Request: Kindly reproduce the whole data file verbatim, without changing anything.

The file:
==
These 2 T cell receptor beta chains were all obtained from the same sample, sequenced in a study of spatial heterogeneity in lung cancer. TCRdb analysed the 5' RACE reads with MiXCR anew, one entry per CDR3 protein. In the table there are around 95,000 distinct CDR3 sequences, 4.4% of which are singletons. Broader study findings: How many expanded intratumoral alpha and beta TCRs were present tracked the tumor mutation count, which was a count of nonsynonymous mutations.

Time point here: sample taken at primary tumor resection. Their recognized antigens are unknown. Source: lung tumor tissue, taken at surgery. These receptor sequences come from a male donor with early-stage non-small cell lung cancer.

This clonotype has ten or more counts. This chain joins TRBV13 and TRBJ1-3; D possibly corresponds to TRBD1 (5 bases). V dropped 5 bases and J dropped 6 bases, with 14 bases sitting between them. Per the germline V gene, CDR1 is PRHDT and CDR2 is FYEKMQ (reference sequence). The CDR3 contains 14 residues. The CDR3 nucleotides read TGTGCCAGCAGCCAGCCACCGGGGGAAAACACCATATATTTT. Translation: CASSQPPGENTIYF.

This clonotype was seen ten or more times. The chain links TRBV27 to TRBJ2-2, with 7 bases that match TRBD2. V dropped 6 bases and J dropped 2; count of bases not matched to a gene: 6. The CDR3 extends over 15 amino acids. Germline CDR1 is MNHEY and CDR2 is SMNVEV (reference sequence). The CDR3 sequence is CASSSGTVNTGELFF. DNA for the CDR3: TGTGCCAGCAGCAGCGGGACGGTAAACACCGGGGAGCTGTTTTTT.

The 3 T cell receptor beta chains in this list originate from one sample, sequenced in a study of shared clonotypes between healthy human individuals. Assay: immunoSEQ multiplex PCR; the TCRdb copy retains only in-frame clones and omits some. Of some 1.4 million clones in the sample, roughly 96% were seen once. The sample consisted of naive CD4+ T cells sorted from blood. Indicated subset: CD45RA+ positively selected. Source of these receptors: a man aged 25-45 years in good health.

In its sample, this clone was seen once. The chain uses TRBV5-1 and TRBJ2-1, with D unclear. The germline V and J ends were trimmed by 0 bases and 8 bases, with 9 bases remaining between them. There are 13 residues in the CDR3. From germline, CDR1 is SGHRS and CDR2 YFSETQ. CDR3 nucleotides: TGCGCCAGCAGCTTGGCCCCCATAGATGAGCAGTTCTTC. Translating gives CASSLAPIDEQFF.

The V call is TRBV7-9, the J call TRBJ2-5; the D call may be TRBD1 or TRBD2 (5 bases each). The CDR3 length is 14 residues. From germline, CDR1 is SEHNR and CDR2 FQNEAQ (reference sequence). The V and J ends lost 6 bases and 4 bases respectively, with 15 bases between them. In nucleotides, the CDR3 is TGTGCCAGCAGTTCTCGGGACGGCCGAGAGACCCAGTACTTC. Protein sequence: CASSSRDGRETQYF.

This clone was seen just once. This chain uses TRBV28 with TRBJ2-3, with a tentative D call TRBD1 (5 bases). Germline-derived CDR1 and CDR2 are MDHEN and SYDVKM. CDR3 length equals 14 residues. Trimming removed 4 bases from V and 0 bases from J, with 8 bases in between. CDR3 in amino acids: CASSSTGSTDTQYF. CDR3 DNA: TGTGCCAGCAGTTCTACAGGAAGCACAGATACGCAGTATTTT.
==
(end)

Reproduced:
These 2 T cell receptor beta chains were all obtained from the same sample, sequenced in a study of spatial heterogeneity in lung cancer. TCRdb analysed the 5' RACE reads with MiXCR anew, one entry per CDR3 protein. In the table there are around 95,000 distinct CDR3 sequences, 4.4% of which are singletons. Broader study findings: How many expanded intratumoral alpha and beta TCRs were present tracked the tumor mutation count, which was a count of nonsynonymous mutations.

Time point here: sample taken at primary tumor resection. Their recognized antigens are unknown. Source: lung tumor tissue, taken at surgery. These receptor sequences come from a male donor with early-stage non-small cell lung cancer.

This clonotype has ten or more counts. This chain joins TRBV13 and TRBJ1-3; D possibly corresponds to TRBD1 (5 bases). V dropped 5 bases and J dropped 6 bases, with 14 bases sitting between them. Per the germline V gene, CDR1 is PRHDT and CDR2 is FYEKMQ (reference sequence). The CDR3 contains 14 residues. The CDR3 nucleotides read TGTGCCAGCAGCCAGCCACCGGGGGAAAACACCATATATTTT. Translation: CASSQPPGENTIYF.

This clonotype was seen ten or more times. The chain links TRBV27 to TRBJ2-2, with 7 bases that match TRBD2. V dropped 6 bases and J dropped 2; count of bases not matched to a gene: 6. The CDR3 extends over 15 amino acids. Germline CDR1 is MNHEY and CDR2 is SMNVEV (reference sequence). The CDR3 sequence is CASSSGTVNTGELFF. DNA for the CDR3: TGTGCCAGCAGCAGCGGGACGGTAAACACCGGGGAGCTGTTTTTT.

The 3 T cell receptor beta chains in this list originate from one sample, sequenced in a study of shared clonotypes between healthy human individuals. Assay: immunoSEQ multiplex PCR; the TCRdb copy retains only in-frame clones and omits some. Of some 1.4 million clones in the sample, roughly 96% were seen once. The sample consisted of naive CD4+ T cells sorted from blood. Indicated subset: CD45RA+ positively selected. Source of these receptors: a man aged 25-45 years in good health.

In its sample, this clone was seen once. The chain uses TRBV5-1 and TRBJ2-1, with D unclear. The germline V and J ends were trimmed by 0 bases and 8 bases, with 9 bases remaining between them. There are 13 residues in the CDR3. From germline, CDR1 is SGHRS and CDR2 YFSETQ. CDR3 nucleotides: TGCGCCAGCAGCTTGGCCCCCATAGATGAGCAGTTCTTC. Translating gives CASSLAPIDEQFF.

The V call is TRBV7-9, the J call TRBJ2-5; the D call may be TRBD1 or TRBD2 (5 bases each). The CDR3 length is 14 residues. From germline, CDR1 is SEHNR and CDR2 FQNEAQ (reference sequence). The V and J ends lost 6 bases and 4 bases respectively, with 15 bases between them. In nucleotides, the CDR3 is TGTGCCAGCAGTTCTCGGGACGGCCGAGAGACCCAGTACTTC. Protein sequence: CASSSRDGRETQYF.

This clone was seen just once. This chain uses TRBV28 with TRBJ2-3, with a tentative D call TRBD1 (5 bases). Germline-derived CDR1 and CDR2 are MDHEN and SYDVKM. CDR3 length equals 14 residues. Trimming removed 4 bases from V and 0 bases from J, with 8 bases in between. CDR3 in amino acids: CASSSTGSTDTQYF. CDR3 DNA: TGTGCCAGCAGTTCTACAGGAAGCACAGATACGCAGTATTTT.